Tag Archives: manuscripts

Copyright takes the Cake

Copyright is a riddle wrapped in a mystery inside an enigma to me – and yet I know I should try to understand it, because for any historian, access to sources – documents, pictures, other media generally – forms the basis of what we do.

I struggle constantly with the issue of copyright in my blog, since there is a question over any picture I pull from the web to put in a post. My personal compromise is to link the picture back to its original source on the web. That means – where I can – finding the library or art gallery it comes from, rather than just somebody else’s blog post. I’m not sure if this is an adequate safeguard, but since my blog only reaches a few hundred people, and makes no money, there’s probably no harm done. In a book, though, it’s not possible to salve a guilty conscience with a hyperlink.

Any author knows the nightmare of tracking down copyright owners to get their permission to publish images, or permission to use documents which are not in the public domain.

Many years ago, a friend of mine wrote a thesis on the history of a union. Both the friend and the union had better remain unnamed. He had the full cooperation of the union executive throughout his research – until shortly before he was due to submit his PhD, the executive of the union changed, and withdrew its permission. He spent a thoroughly miserable few months removing great chunks of quotations from his work. It was still a good thesis, but a shadow of its former self – as, indeed, was he for a while there.

The problem is worst with manuscripts, where copyright lasts forever. Now that digitization of printed sources has transformed so much research – Trove, I love you – libraries want to move on to digitize manuscript materials as well. There are already some wonderful digitized collections, often cooperative efforts such as the Darwin Correspondence Project and the Papers of Sir Joseph Banks, others more modest such as the University of Otago’s Samuel Marsden Online Archive. The Mitchell Library has just embarked on a project to digitize the Macarthur Papers.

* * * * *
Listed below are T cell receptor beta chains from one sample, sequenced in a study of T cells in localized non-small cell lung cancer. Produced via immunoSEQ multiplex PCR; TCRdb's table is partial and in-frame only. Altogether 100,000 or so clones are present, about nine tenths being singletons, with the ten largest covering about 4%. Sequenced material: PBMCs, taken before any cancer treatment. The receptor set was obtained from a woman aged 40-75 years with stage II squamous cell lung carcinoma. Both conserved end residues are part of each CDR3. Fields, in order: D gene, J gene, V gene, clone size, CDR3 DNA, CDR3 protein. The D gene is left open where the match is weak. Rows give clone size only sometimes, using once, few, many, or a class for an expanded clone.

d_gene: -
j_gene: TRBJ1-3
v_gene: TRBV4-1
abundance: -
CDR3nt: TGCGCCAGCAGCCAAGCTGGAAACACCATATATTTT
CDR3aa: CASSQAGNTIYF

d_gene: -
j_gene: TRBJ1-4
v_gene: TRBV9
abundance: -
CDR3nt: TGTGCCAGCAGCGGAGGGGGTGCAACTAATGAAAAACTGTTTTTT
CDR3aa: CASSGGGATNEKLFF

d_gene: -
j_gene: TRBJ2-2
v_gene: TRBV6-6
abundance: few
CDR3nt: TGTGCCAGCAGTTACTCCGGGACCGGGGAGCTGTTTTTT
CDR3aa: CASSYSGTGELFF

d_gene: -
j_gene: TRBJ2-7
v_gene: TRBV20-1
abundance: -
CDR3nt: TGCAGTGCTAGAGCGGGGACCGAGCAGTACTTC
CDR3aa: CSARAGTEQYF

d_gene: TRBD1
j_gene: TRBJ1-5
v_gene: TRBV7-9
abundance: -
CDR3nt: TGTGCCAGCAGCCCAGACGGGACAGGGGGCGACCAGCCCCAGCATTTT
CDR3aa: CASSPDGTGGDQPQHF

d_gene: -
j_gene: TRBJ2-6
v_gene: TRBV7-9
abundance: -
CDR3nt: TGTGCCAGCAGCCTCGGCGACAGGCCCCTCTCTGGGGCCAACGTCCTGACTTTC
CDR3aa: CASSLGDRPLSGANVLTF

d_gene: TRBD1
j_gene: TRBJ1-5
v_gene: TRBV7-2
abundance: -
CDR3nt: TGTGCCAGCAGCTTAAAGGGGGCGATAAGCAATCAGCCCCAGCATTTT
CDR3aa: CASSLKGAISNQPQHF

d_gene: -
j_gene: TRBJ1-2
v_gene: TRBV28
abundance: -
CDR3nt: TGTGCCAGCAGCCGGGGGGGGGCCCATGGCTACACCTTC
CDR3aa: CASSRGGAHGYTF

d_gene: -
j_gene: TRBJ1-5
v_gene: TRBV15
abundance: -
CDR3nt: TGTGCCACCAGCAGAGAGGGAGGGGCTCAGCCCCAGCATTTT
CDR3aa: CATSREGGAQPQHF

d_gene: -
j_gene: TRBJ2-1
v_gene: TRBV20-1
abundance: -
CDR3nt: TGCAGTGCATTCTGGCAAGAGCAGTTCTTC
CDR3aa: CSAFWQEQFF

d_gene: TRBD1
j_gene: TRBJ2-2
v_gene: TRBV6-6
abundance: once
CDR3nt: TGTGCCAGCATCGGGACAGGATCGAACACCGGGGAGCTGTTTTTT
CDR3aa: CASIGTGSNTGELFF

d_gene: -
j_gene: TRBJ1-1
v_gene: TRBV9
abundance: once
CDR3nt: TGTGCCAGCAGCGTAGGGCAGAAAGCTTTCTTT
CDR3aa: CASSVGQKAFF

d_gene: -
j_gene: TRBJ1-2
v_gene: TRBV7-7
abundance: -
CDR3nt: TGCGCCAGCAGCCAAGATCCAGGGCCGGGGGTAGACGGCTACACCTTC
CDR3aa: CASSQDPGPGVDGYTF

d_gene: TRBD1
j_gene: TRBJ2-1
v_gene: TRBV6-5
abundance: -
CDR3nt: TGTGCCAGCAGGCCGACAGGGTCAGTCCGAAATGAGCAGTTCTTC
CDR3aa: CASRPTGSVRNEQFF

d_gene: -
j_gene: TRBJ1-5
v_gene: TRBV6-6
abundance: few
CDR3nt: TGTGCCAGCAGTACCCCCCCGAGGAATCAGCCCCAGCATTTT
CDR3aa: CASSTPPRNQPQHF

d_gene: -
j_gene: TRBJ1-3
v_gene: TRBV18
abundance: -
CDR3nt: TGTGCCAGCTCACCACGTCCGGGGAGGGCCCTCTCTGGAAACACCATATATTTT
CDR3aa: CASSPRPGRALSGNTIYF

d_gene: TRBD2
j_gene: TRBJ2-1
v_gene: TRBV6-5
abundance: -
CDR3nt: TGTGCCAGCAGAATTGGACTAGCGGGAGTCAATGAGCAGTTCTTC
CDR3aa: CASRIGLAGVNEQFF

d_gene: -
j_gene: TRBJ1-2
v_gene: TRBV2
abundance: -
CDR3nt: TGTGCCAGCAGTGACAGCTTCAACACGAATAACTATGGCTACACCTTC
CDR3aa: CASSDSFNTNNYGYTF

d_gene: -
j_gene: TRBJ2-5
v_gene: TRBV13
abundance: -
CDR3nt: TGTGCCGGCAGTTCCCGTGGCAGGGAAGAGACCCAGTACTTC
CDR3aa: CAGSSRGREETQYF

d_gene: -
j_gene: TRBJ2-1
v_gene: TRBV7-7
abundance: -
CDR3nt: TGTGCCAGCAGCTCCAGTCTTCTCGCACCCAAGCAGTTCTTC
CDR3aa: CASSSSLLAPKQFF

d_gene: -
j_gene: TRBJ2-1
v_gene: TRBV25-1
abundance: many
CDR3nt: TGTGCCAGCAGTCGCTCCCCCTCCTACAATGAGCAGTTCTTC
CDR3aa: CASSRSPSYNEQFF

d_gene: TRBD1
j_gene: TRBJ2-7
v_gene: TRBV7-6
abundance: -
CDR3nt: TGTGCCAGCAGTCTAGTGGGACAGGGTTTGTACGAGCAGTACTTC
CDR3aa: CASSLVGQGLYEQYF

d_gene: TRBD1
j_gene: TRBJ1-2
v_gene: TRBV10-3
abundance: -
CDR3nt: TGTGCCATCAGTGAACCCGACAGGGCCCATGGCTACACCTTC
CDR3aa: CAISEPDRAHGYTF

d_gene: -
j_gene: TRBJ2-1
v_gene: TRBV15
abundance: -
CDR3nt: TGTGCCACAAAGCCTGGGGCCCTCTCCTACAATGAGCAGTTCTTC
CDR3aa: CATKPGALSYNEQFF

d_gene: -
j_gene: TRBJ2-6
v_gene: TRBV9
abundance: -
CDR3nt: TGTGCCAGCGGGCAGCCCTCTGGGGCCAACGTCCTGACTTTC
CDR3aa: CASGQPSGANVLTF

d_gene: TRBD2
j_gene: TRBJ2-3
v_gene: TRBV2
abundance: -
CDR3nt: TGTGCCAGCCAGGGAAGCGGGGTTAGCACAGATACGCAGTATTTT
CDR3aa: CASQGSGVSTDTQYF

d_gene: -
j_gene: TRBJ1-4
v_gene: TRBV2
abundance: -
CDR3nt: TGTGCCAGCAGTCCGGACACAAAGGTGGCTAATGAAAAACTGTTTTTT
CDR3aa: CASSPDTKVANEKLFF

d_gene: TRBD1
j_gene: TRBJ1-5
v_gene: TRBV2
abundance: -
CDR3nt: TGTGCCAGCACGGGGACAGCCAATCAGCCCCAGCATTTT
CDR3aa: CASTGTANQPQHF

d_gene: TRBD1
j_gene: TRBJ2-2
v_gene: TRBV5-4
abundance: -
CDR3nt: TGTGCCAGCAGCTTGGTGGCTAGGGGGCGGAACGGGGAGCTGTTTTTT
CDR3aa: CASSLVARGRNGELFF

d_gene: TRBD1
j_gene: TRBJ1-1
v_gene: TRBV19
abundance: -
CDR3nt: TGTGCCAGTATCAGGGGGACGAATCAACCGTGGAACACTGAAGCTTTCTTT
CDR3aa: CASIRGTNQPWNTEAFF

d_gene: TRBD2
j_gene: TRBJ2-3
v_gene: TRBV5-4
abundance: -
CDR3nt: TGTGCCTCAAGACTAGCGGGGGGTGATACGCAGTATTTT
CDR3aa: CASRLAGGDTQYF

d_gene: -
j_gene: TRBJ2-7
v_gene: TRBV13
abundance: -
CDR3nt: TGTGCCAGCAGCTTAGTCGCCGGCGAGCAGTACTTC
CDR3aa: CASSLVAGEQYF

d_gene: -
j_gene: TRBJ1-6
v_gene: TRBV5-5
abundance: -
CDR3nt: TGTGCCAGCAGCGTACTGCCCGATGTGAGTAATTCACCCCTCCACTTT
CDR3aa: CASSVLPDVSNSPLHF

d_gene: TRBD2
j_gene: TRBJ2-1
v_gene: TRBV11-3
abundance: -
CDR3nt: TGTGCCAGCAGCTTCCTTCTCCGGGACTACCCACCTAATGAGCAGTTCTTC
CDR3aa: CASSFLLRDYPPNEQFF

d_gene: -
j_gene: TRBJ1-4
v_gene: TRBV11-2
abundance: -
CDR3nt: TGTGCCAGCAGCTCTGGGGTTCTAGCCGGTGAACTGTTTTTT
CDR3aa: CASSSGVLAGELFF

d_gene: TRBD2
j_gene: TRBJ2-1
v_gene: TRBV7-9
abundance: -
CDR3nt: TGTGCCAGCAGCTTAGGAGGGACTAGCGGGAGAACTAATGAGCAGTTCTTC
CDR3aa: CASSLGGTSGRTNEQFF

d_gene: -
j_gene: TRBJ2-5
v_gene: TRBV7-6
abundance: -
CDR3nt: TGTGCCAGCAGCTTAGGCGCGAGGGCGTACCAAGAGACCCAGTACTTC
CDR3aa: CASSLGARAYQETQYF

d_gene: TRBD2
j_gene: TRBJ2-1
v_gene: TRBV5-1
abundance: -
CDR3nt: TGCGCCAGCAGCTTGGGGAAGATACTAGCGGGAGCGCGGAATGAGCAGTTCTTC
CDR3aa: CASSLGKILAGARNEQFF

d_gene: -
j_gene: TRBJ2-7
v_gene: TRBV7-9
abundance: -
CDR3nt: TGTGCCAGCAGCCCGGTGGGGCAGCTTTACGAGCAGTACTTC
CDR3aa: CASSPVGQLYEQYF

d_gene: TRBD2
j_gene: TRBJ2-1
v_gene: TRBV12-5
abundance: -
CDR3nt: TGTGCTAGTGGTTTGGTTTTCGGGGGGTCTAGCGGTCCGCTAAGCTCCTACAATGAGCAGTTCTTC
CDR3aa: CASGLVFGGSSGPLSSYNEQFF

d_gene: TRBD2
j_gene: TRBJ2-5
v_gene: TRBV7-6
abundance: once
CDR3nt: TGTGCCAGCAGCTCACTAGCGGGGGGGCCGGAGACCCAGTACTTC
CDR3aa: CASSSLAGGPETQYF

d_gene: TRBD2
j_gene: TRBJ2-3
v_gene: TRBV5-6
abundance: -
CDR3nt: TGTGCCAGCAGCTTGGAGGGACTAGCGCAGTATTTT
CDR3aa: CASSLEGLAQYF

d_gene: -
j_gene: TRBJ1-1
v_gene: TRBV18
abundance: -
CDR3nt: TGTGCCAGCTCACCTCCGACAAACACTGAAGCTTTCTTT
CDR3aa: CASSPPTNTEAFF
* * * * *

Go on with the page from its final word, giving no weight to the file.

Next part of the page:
googled images of handwritten recipes

I Googled ‘handwritten recipes’, planning to pull something suitable from the web – but then decided the whole page looks so pretty, I took a screenshot instead. This, I think, makes ME the copyright owner. The system’s crazy.

But the basic issue of manuscript copyright is holding others back. Under current legislation, even old recipe books are copyright. FAIR (Freedom of Access to Information and Resources) has come up with a unique way to lobby for a change to copyright law. Next Friday, 31 July, is Copyright Day. Anyone concerned about copyright laws is encouraged to find a recipe, cook it, and post a photo of the dish and the manuscript recipe it is based on with the hashtag #cookingforcopyright on Twitter or on FaceBook here

Unfortunately most of my grandmother’s recipes are for cakes and puddings. This may be an unhealthy weekend coming up.

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Historians and Philatelists

There’s a story about a stamp collector whose particular interest was letters posted at sea.  For philatelists who know about these things – and I don’t – there is a wealth of variety in the covers, franks and stamps on letters sent by passengers or crew from naval or merchant shipping, even in the present day.

In pursuit of his hobby, this man sent a polite letter to a naval vessel asking the captain if he would please frank the enclosed stamped addressed envelope and send it back.  Outraged, the captain wrote an angry reply telling him not to waste precious naval time, put it in an envelope, hand addressed it, and sent it off with the ship’s mail – and thereby gave the collector a much more valuable item for his collection than he was expecting. Continue reading

The Value of Manuscripts

It happens rarely – but it does happen.  People steal manuscripts, autographs, stamps, seals, maps and illustrations from libraries.  Last July, Barry Landau, author of The President’s Table: Two Hundred Years of Dining and Diplomacy (2007), was caught with an accomplice, Jason Savedoff, stealing documents from the Maryland Historical Society.  Since then, police have found about 10,000 documents in their apartment.

‘I cannot believe it,’ Lynn von Furstenberg, the second wife of Prince Egon von Furstenberg and a close friend of Landau’s for many years, told The Daily Beast. ‘The things I’ve been reading about him in the press are not the Barry I know. He’s just this gregarious, sweet, sensitive human being.’

Well yes, maybe.  On Amazon, Landau is described as a ‘historian’ – but as those of us in the profession well know, anyone can call themselves a historian.  There’s no quality control outside the university system, and since non-academic historians do a lot of important work, I don’t really want any – but sometimes someone goes rogue. Continue reading